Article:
Packing the car for a road trip to Yellowstone. A flight to Florida to relax on the beach. A cruise to Alaska. A week at the grandparents. There’s nothing that says summer like a vacation. Anywhere but home! I always envied the families who road tripped to the Rockies. You know, the Brady Bunch went to the Old West. The Mertz and the Ricardos sang their way to California. The families in the Green Stamps catalog were always going camping. And those campers looked like so much fun! Everything is so compact. As a child, we always went to the grandparents’ house, rode in the West of the Pecos 4th of July Rodeo parade, and played with the cousins. Once we drove to New Mexico to a mountain cabin and were wilderness children for a week. Well, my sister and I played with our Barbies on the screened porch, but I’m sure we went for a couple of walks, too. And family reunions were a real thing. In the summer. In West Texas. With relatives we did not know. We never were tourists. We traveled to see family. I had not flown until I was in college. Things do change. Our grandkids flew before they walked. Our children see the world. And sometimes they invite us along. I still love the idea of loading the car with snacks, inviting the dog, and heading out to see the family. ❤️
If you are the parent of young children, you probably think I’m talking about the free time you relish while the munchkins are sleeping, but truly I’m talking about adult naps. My nap, in particular. When I’m sleepy, nothing feels so good as having the absolute luxury of being able to just go to sleep. On a made bed with a soft pillow and a throw for when I get cold. When I was teaching, afternoon naps were frowned upon by most school administrators, so I had to wait for the weekend. Those mid-afternoon hours were golden. If I had a nail appointment or errands to run, I timed them so I could be back by two o’clock. Three at the latest. I like for it to still be daylight when I wake up. And Sunday afternoon is totally nap time. Church in the morning. Tuna sandwiches made with apple for lunch. Nap. And if you married well, when you wake up from your nap, you smell the grill on the deck and there is quacamole on the counter covered with a paper towel, just waiting for you to taste-test ❤️. Of course, in the summer, everyday can be nap day. But I think if we napped every day, we would lose some of the joy of the ever-so-often nap. And those are priceless.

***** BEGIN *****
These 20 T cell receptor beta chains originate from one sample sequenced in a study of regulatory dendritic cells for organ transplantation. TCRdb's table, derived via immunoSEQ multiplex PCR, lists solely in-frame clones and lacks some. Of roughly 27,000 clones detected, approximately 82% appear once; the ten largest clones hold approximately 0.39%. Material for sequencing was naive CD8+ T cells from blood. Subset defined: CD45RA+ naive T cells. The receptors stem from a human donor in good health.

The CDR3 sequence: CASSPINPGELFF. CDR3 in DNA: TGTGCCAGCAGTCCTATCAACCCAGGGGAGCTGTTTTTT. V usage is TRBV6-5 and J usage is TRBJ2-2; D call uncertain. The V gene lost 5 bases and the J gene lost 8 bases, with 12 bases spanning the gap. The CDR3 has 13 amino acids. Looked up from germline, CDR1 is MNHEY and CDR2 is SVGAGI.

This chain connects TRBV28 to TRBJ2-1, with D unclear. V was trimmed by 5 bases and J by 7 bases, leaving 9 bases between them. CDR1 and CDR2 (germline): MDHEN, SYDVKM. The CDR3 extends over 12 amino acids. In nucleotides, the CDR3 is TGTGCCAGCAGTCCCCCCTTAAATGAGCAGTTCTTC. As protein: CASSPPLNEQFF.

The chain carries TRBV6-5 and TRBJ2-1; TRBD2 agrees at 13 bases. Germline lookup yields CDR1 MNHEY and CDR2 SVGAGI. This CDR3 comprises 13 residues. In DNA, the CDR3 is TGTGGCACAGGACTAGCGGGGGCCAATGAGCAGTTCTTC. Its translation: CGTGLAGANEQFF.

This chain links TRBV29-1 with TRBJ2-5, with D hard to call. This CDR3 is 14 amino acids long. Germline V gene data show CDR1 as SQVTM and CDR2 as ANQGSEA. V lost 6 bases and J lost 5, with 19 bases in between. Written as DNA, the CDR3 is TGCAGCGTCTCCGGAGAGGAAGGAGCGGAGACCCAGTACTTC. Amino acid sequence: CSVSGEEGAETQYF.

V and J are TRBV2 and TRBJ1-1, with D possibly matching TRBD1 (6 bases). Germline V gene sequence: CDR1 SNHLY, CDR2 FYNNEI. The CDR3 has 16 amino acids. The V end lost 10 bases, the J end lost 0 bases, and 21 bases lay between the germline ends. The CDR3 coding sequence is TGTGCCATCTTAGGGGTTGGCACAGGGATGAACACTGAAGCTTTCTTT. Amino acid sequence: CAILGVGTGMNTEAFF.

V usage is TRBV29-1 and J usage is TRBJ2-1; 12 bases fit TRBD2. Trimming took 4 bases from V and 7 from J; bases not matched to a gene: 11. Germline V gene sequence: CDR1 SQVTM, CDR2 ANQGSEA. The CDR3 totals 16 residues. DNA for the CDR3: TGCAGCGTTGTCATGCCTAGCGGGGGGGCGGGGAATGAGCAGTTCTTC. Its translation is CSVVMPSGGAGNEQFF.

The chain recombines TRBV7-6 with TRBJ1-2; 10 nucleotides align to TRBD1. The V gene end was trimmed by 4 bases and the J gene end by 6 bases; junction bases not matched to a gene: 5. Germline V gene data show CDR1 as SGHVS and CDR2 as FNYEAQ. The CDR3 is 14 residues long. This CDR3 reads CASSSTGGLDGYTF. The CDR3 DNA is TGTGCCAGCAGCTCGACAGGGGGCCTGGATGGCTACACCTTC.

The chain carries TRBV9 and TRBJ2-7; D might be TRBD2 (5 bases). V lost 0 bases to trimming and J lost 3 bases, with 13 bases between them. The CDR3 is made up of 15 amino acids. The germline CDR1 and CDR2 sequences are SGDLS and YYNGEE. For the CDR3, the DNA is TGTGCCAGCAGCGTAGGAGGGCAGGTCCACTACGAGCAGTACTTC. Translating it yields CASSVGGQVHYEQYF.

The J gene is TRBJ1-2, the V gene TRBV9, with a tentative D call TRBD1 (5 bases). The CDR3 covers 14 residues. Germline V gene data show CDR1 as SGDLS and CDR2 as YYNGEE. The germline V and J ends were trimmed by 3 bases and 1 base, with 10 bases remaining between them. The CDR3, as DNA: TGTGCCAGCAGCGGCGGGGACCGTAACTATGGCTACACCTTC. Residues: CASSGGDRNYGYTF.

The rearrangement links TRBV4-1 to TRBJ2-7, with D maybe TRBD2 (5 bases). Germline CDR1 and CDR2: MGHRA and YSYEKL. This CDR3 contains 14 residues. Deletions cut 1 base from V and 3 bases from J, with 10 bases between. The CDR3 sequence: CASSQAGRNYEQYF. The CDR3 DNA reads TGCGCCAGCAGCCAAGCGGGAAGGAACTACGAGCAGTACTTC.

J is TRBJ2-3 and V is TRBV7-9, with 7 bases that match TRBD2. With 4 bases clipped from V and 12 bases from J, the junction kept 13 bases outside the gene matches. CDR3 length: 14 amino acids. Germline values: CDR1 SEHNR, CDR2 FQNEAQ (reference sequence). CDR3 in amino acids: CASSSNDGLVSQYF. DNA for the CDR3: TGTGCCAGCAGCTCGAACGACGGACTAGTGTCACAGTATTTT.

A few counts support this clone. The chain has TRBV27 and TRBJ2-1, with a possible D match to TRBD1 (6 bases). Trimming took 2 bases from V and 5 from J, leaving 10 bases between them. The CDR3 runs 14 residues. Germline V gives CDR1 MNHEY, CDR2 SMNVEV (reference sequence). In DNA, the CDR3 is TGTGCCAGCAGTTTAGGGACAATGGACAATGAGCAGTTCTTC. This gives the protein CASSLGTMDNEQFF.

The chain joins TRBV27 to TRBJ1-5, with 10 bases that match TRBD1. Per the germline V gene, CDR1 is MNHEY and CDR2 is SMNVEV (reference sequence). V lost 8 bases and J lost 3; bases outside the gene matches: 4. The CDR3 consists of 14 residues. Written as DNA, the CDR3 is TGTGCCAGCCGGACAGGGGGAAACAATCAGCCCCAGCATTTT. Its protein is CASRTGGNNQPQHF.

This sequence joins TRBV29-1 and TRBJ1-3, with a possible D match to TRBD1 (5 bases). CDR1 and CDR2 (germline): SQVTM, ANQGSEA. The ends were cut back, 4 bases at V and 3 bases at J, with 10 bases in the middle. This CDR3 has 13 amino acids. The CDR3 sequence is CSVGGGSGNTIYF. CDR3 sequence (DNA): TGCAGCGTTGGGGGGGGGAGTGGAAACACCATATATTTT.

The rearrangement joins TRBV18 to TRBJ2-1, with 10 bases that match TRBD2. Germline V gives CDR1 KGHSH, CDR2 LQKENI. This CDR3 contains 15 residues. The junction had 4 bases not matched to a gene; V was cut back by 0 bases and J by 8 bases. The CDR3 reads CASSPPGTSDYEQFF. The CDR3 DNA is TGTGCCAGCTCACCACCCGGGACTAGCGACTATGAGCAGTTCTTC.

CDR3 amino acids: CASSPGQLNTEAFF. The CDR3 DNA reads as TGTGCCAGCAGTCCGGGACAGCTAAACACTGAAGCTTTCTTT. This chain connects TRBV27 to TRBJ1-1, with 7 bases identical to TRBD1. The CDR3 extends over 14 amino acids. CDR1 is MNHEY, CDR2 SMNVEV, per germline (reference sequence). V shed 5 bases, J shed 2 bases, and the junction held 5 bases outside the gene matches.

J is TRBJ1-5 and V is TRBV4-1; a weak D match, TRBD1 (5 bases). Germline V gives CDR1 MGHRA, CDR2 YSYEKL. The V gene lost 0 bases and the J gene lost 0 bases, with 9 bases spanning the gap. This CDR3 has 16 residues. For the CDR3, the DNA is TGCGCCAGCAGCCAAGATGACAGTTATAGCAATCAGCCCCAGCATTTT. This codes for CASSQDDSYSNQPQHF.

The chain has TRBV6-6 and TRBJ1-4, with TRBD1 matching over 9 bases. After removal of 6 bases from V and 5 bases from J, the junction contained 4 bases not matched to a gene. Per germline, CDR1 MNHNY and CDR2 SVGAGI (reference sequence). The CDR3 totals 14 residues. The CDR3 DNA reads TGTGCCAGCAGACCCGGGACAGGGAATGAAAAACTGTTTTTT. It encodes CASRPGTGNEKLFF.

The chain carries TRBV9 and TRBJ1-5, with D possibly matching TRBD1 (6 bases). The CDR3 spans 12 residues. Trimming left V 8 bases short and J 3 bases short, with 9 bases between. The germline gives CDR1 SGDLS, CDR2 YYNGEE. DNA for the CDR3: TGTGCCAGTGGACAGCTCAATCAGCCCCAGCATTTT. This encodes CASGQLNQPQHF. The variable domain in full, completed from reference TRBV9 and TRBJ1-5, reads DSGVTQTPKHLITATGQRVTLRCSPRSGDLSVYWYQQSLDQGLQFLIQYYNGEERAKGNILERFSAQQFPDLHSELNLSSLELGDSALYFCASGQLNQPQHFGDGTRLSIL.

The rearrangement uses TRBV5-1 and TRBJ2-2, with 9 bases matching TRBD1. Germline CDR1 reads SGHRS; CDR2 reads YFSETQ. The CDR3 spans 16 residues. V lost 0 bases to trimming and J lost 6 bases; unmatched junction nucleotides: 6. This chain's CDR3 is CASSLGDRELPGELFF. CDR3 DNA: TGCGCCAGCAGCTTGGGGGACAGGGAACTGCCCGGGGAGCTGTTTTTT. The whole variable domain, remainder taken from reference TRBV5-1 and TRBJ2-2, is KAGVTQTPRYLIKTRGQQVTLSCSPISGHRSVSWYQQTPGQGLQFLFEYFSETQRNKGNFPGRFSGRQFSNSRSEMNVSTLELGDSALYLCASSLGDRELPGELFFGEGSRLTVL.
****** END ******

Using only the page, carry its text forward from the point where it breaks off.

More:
Apparently I am grateful for summer. In particular for June. When life revolves around the school year, June symbolizes freedom. That first day of summer vacation. Ahhhh. As a parent, no alarm clock or carpool or forgotten homework. As a teacher, ditto. In June, the summer looks endless. And full of potential. Days in the sun. Naps on the deck. Reading ‘til midnight. Cold watermelon and Texas peaches, fresh cherries, and Pecos cantaloupe. To a child? The smells of Off and Coppertone and the trucks spraying carcinogens to kill the mosquitoes. Being asked to sit on the ice cream freezer so the grownups could turn the crank. Oh wait. We have Blue Bell now. Lightning bugs and playing outside until dark:30. Summer reading at the library and drive thru raspas. Those are snow cones, gringos. Unlimited library books and visiting the cousins. Fishing trips, crabbing in the dark, baseball games, American flags from Memorial Day to the 4th of July. There just is no such free as June free. 🇺🇸
No shoes, no shirt, no problem.”Kenny Chesney
Kenny Chesney says it best. Listen here.